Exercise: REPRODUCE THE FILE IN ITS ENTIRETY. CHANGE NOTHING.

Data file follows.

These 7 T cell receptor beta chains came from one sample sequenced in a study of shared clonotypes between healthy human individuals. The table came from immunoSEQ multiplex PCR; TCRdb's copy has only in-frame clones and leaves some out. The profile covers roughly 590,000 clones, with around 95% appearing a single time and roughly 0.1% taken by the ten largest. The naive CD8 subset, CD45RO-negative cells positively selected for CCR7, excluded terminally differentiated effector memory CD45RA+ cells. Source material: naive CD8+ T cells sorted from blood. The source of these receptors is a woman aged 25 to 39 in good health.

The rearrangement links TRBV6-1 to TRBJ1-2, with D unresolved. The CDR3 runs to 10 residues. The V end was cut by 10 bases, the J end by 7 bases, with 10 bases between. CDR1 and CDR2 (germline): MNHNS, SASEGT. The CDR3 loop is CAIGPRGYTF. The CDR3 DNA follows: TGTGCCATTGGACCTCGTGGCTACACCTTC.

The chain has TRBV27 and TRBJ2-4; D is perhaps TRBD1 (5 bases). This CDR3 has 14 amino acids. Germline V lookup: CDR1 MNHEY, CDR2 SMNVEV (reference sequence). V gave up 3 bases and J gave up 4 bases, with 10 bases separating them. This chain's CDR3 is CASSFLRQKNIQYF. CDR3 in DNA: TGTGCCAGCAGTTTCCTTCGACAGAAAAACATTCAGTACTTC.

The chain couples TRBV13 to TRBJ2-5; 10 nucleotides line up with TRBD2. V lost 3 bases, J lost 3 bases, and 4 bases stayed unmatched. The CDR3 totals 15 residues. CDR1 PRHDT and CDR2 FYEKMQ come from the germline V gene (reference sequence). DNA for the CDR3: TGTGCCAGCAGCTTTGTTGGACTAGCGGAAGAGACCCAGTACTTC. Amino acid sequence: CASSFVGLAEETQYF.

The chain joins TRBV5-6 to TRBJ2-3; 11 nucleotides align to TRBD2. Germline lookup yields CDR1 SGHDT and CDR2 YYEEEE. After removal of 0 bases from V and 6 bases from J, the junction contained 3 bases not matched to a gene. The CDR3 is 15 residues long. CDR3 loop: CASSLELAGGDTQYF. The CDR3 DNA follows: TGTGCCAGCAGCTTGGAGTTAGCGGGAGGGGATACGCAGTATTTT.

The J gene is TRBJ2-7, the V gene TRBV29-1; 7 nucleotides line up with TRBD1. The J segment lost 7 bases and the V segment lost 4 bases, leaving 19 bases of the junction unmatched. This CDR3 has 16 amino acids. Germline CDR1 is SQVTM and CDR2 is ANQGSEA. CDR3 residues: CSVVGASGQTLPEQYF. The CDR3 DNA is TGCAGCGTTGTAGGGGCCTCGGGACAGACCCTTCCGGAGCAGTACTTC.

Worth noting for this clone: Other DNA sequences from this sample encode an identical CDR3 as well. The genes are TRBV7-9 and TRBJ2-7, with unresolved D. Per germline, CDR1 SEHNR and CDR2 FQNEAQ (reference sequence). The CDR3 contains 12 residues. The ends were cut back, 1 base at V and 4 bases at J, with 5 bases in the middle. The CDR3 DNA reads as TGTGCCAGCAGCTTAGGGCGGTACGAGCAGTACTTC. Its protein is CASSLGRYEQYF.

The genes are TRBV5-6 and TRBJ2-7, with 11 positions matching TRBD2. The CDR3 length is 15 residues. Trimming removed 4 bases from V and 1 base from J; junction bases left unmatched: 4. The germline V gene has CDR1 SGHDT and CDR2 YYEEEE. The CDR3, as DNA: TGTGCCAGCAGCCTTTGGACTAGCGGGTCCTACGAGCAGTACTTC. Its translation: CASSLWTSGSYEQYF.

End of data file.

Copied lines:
These 7 T cell receptor beta chains came from one sample sequenced in a study of shared clonotypes between healthy human individuals. The table came from immunoSEQ multiplex PCR; TCRdb's copy has only in-frame clones and leaves some out. The profile covers roughly 590,000 clones, with around 95% appearing a single time and roughly 0.1% taken by the ten largest. The naive CD8 subset, CD45RO-negative cells positively selected for CCR7, excluded terminally differentiated effector memory CD45RA+ cells. Source material: naive CD8+ T cells sorted from blood. The source of these receptors is a woman aged 25 to 39 in good health.

The rearrangement links TRBV6-1 to TRBJ1-2, with D unresolved. The CDR3 runs to 10 residues. The V end was cut by 10 bases, the J end by 7 bases, with 10 bases between. CDR1 and CDR2 (germline): MNHNS, SASEGT. The CDR3 loop is CAIGPRGYTF. The CDR3 DNA follows: TGTGCCATTGGACCTCGTGGCTACACCTTC.

The chain has TRBV27 and TRBJ2-4; D is perhaps TRBD1 (5 bases). This CDR3 has 14 amino acids. Germline V lookup: CDR1 MNHEY, CDR2 SMNVEV (reference sequence). V gave up 3 bases and J gave up 4 bases, with 10 bases separating them. This chain's CDR3 is CASSFLRQKNIQYF. CDR3 in DNA: TGTGCCAGCAGTTTCCTTCGACAGAAAAACATTCAGTACTTC.

The chain couples TRBV13 to TRBJ2-5; 10 nucleotides line up with TRBD2. V lost 3 bases, J lost 3 bases, and 4 bases stayed unmatched. The CDR3 totals 15 residues. CDR1 PRHDT and CDR2 FYEKMQ come from the germline V gene (reference sequence). DNA for the CDR3: TGTGCCAGCAGCTTTGTTGGACTAGCGGAAGAGACCCAGTACTTC. Amino acid sequence: CASSFVGLAEETQYF.

The chain joins TRBV5-6 to TRBJ2-3; 11 nucleotides align to TRBD2. Germline lookup yields CDR1 SGHDT and CDR2 YYEEEE. After removal of 0 bases from V and 6 bases from J, the junction contained 3 bases not matched to a gene. The CDR3 is 15 residues long. CDR3 loop: CASSLELAGGDTQYF. The CDR3 DNA follows: TGTGCCAGCAGCTTGGAGTTAGCGGGAGGGGATACGCAGTATTTT.

The J gene is TRBJ2-7, the V gene TRBV29-1; 7 nucleotides line up with TRBD1. The J segment lost 7 bases and the V segment lost 4 bases, leaving 19 bases of the junction unmatched. This CDR3 has 16 amino acids. Germline CDR1 is SQVTM and CDR2 is ANQGSEA. CDR3 residues: CSVVGASGQTLPEQYF. The CDR3 DNA is TGCAGCGTTGTAGGGGCCTCGGGACAGACCCTTCCGGAGCAGTACTTC.

Worth noting for this clone: Other DNA sequences from this sample encode an identical CDR3 as well. The genes are TRBV7-9 and TRBJ2-7, with unresolved D. Per germline, CDR1 SEHNR and CDR2 FQNEAQ (reference sequence). The CDR3 contains 12 residues. The ends were cut back, 1 base at V and 4 bases at J, with 5 bases in the middle. The CDR3 DNA reads as TGTGCCAGCAGCTTAGGGCGGTACGAGCAGTACTTC. Its protein is CASSLGRYEQYF.

The genes are TRBV5-6 and TRBJ2-7, with 11 positions matching TRBD2. The CDR3 length is 15 residues. Trimming removed 4 bases from V and 1 base from J; junction bases left unmatched: 4. The germline V gene has CDR1 SGHDT and CDR2 YYEEEE. The CDR3, as DNA: TGTGCCAGCAGCCTTTGGACTAGCGGGTCCTACGAGCAGTACTTC. Its translation: CASSLWTSGSYEQYF.